I’ve been watching with great interest this silly little debate about integrity and journalism between Marco Arment, John Gruber, and Joshua Topolsky, and I couldn’t resist the urge to comment.
First, a quick summary of the issue. A number of prominent tech sites, including The Verge and Engadget, wrote articles about the HP Spectre One all-in-one desktop computer, which looks suspiciously like an Apple product ripoff (think Thunderbolt Display bolted on top of a MacBook Air, with the same wireless keyboard and Magic Trackpad as an iMac). Each of these sites neglected to mention the similarities with said Apple products.
And so Marco noticed and alleged this was due to said tech sites being toothless and wanting to remain chummy with OEMs because their business model depends on it. Gruber chimed in and believes that this has more to do with these sites taking an editorial position that more closely aligns their views with those of certain readers who believe these manufacturers are not copying Apple, are entitled to do so, or one of many other similar positions. Topolsky responded with a pretty emotional and heated post. After that, a bunch of Internet ego dick wagging happened on Twitter.
Egos aside, I’m more interested in discussing what I believe to be the core issue with the business model of sites like The Verge that leave the door open for these types of omissions.
I haven’t worked as a journalist, but I have worked on the other side of the fence, in PR. Tech news sites, like any other news sites, are faced with a few fundamental problems: a high volume of news stories, too few resources to adequately cover them in depth, and fighting the clock to get “breaking” news out the door and on the site. These sites primarily make their money through advertising, which either directly or indirectly pays higher returns for greater pageviews. This means there is an incentive to be the first to break a story, to have an exclusive scoop, or take a controversial position on an issue. With so much competition, if you’re too slow in getting to a story, you’re losing out on potential “eyeballs” from referrals and other sources.
On the flip side, companies like HP and their PR agencies spend a lot of time and money trying to craft compelling pitches and use other tactics to get the interest of journalists. The gold standard for PR is that your press release gets published verbatim in whole or in part. Runner up would be that your messaging and spin is intact, even if the words aren’t. Providing the messaging isn’t totally over-the-top, journalists are happy to do this because they are working on deadline, and need to post a high volume of stories in a timely manner. This means there’s no time for editorializing straight news like a first-look piece. This is how the PR business stays alive and stays successful, and news sites keep costs down and revenue up.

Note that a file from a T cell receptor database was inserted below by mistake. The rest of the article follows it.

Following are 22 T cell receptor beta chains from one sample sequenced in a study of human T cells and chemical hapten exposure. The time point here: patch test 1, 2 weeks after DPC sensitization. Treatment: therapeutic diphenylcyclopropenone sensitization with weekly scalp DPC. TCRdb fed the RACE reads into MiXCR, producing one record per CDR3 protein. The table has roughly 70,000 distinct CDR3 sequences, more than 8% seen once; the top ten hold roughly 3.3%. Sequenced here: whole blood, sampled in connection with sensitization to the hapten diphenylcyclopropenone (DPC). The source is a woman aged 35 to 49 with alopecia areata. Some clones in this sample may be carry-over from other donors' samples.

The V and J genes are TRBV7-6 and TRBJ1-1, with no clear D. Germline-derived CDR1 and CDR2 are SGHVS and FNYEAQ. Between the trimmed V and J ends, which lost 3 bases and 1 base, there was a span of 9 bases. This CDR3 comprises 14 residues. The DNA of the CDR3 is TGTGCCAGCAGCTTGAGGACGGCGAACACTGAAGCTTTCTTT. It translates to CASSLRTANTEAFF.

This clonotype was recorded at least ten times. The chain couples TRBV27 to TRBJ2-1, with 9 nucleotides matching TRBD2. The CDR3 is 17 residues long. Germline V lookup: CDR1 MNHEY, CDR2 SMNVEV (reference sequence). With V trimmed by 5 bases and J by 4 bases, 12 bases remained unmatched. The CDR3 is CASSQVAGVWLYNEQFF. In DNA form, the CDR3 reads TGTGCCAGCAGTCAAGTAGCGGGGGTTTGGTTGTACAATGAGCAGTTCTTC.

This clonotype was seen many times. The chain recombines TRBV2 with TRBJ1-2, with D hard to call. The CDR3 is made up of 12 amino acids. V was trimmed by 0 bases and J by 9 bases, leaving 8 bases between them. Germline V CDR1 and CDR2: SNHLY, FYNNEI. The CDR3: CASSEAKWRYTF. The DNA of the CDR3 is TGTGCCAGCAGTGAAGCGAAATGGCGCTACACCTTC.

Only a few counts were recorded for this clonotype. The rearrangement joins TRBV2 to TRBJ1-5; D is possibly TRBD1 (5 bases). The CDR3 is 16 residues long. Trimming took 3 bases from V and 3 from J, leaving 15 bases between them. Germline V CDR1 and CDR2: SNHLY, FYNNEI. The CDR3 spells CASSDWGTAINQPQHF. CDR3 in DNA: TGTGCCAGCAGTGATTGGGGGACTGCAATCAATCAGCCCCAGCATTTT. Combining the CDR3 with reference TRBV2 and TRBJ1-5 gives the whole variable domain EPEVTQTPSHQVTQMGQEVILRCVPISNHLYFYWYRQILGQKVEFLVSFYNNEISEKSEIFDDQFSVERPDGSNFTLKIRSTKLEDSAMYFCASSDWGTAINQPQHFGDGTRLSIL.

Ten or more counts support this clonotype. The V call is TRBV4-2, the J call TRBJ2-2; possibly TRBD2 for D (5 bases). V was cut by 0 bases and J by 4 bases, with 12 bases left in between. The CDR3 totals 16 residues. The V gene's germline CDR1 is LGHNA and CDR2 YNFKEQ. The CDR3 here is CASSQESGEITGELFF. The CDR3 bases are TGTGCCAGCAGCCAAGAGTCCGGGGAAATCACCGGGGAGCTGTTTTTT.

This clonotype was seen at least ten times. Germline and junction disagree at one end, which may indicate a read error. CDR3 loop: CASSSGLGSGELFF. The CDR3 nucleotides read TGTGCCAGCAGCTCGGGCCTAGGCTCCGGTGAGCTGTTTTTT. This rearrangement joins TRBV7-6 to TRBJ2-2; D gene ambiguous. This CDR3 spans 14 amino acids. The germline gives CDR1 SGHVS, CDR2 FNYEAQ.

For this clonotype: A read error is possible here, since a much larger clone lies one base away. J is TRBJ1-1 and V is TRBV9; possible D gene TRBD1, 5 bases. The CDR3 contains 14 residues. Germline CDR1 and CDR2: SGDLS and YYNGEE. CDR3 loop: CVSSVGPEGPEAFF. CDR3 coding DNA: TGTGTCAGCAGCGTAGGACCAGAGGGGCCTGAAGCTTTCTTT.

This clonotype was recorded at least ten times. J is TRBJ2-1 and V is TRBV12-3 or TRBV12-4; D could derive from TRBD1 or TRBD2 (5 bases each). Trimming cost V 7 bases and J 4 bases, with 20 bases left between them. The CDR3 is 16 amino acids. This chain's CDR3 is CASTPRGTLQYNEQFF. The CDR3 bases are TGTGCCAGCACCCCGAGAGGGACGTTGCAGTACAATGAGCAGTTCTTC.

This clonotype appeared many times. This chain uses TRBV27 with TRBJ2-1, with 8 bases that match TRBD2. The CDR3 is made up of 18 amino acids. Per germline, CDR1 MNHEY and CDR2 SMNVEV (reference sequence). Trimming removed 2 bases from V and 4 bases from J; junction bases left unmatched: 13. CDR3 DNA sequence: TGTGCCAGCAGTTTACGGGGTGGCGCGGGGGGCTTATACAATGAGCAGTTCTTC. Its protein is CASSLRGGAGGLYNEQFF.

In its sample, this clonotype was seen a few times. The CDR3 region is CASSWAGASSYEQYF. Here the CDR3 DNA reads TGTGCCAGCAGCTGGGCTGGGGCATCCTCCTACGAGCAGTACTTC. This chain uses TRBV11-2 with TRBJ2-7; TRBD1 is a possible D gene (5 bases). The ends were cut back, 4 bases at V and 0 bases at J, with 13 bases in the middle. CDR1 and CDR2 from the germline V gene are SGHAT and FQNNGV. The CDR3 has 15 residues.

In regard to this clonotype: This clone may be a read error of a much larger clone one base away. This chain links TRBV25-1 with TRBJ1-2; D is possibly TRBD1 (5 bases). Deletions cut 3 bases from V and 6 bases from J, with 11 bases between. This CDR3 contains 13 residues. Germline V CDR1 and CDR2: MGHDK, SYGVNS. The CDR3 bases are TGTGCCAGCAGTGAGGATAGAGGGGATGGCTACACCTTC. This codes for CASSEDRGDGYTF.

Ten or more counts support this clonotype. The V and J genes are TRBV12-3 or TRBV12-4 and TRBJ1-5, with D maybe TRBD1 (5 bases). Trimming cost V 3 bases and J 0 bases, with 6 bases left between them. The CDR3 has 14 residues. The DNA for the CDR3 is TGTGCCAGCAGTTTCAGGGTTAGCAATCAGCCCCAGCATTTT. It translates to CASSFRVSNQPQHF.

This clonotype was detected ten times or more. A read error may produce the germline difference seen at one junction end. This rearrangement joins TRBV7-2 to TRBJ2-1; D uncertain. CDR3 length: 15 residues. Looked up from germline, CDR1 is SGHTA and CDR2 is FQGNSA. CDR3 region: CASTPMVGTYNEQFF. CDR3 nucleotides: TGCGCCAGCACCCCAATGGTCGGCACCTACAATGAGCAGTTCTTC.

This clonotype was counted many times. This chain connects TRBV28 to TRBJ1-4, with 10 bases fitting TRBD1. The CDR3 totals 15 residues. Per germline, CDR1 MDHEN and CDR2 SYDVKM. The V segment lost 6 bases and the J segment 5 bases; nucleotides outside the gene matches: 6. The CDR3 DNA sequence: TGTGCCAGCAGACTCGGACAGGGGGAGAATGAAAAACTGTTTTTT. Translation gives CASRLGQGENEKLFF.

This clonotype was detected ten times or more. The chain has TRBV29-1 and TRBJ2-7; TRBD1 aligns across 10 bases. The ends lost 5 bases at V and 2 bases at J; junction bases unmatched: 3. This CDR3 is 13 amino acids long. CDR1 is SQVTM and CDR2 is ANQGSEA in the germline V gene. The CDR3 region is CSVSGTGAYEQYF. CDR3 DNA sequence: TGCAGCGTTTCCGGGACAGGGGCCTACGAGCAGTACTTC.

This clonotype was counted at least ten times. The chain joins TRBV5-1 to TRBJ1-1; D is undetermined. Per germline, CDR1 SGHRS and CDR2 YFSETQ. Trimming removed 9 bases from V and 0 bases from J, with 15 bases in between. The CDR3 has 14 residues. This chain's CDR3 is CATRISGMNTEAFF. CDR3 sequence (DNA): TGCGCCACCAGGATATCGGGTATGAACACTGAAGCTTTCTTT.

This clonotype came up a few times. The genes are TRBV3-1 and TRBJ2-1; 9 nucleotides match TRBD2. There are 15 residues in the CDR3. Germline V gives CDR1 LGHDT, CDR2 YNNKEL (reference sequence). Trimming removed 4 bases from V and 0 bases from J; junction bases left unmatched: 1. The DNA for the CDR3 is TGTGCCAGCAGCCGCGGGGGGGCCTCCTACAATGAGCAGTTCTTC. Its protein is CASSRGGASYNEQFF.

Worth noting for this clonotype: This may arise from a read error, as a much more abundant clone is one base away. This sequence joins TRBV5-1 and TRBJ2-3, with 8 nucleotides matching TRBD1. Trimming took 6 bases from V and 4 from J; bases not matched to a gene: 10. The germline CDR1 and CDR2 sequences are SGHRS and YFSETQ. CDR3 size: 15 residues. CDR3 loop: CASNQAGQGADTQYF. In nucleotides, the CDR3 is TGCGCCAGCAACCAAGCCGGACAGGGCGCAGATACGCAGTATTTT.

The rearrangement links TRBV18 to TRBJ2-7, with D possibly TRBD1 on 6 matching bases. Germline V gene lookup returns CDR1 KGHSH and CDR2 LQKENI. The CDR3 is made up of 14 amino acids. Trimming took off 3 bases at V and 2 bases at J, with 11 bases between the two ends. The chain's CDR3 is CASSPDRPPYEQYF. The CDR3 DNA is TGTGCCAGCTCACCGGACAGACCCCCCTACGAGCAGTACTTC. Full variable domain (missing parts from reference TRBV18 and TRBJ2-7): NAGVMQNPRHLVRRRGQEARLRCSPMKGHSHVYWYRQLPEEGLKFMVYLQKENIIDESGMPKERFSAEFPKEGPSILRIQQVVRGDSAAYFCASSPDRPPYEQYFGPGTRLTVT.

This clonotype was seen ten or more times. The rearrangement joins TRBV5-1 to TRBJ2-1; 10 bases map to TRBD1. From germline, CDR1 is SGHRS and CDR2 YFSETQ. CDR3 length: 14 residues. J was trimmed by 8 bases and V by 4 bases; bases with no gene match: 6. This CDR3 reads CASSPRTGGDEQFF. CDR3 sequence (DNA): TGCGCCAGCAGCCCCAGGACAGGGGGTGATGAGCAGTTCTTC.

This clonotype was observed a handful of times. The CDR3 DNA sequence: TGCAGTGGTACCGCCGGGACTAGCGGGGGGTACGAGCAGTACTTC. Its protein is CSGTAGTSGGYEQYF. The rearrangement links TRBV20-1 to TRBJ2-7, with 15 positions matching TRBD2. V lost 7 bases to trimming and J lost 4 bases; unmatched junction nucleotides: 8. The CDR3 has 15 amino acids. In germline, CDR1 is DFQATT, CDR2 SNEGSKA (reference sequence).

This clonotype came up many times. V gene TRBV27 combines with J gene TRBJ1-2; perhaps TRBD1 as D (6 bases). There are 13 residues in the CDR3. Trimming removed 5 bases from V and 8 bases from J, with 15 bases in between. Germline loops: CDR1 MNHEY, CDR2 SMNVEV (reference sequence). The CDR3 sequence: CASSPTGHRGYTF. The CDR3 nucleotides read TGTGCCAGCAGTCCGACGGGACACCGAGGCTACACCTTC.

What it comes down to, I think, is not a desire to suck up to OEMs, or to pander to Android and PC loving readers, or willful maliciousness by sites like The Verge, as Marco and Gruber seem to believe, but rather a sort of unintentional journalistic laziness that results from the pressures of the job and these publications’ business models.
Upon re-reading Netflix CEO Reed Hastings’ blog post about splitting off their physical disc rental business into a separate company called Qwikster, I was struck by a sentence and how it applies to so many tech companies:
Most companies that are great at something –- like AOL dialup or Borders bookstores -– do not become great at new things people want (streaming for us) because they are afraid to hurt their initial business. Eventually these companies realize their error of not focusing enough on the new thing, and then the company fights desperately and hopelessly to recover. Companies rarely die from moving too fast, and they frequently die from moving too slowly.
Two companies came to mind when reading this: Microsoft and RIM. The former is ironic given that Reed Hastings is on the board. The latter is the one I’m really interested in talking about given the company’s growing list of disappointing news and announcements over the past year.
At the heart of RIM’s problem is what Hastings is referring to in his post. It’s the concept of disruptive innovation. The idea that markets aren’t won or lost over slow iterations of existing products with the same value proposition. Apple, for instance, never could and likely won’t ever be able to win the PC business as it stands. But they recognized this and understood they don’t have to. The PC industry has been in accelerating decline for the past decade,1 and Apple smartly chose to position itself for dominance in the post-PC era.